CloudComputing

A Look Forward to 2015

CloudComputing

The end of 2014 is here, and it’s time to look forward to 2015. It is that time of year when we make predictions about what the future may hold. Here are are my thoughts on what we should be watching for in the coming year.

Topping my list of things to look out for in the cloud in 2015 is Microsoft. Microsoft has been a company on a mission since it made up its mind that the cloud is the place to be. 2014 saw it make major moves in this space, and 2015 may be a defining year for it. Can anyone deny Microsoft’s influence in the data center, or in IT in general?

While data centers have followed where Microsoft technologies have taken them for many years, in 2014, public cloud companies like Amazon and Google have given Microsoft a new market and a new customer base by adding Microsoft capabilities with Windows Platform on AWS and Google Compute. AWS and Google Compute offer other Microsoft services as well, .NET, Microsoft SQL, and Microsoft SharePoint being prime examples.

Microsoft Azure will continue to grow in 2015, which may just be the year Microsoft takes a shot at dethroning the current “king of the hill,” Amazon Web Services. This isn’t a trivial task. Cloud services made Amazon around $4.7 billion for 2014, followed by Microsoft Azure pulling in around $156 million and Google Compute at $66 million. Assuming those figures are accurate, Amazon has accomplished a lot with its six-year head start over Microsoft and Google. These figures and numbers are specific and only related to the IaaS market for compute, network, and storage on demand.

Things look quite a bit different when you consider other aspects of the cloud infrastructure in the financial picture. Earlier in 2014, Microsoft announced its total cloud computing revenue to be around $4.4 billion. The drastic jump in revenue is due to services like Microsoft Office 365 and Microsoft Dynamics, as well as other SaaS platforms. From a revenue point of view, it’s clear that Microsoft is running at full speed to catch up to and surprise the current industry leader. In the meantime, I see Amazon continue to cut prices as the cost of technology drops. It will be interesting to see how this price war plays out in the new year, and to see how Google and Microsoft react. Grab your popcorn, because this could get interesting.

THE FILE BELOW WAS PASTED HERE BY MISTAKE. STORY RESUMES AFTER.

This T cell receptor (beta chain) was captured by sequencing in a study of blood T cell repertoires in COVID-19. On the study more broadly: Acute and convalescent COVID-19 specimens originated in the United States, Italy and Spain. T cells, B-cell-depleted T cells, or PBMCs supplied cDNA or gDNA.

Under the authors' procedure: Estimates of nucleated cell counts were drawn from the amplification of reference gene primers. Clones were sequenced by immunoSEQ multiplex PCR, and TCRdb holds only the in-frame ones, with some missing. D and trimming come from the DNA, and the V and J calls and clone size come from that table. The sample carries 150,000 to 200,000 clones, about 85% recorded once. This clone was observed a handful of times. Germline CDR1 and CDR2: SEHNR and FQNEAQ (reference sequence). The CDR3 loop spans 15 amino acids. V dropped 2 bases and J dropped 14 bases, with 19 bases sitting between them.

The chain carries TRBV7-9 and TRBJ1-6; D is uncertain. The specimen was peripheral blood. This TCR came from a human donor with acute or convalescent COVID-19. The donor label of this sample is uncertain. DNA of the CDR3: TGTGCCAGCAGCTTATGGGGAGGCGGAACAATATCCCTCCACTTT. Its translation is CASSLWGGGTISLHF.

Let’s move down the stack a bit and evaluate how Microsoft’s continued success in the cloud may impact larger corporations, as well as small and medium businesses, with regard to IT. I believe that Software as a Service will be the part of the cloud infrastructure that leads the growth of the cloud. As more products and services are presented from the cloud, fewer will be run locally inside private corporate data centers. This should be especially true for small businesses. For businesses of every size, 2015 may be the year we see the physical footprint inside the data center start shrinking or being consolidated, with only the most valuable applications and workloads remaining. Granted, this will not be achieved in a single year, but 2015 should kick off a reduction period that will last several years.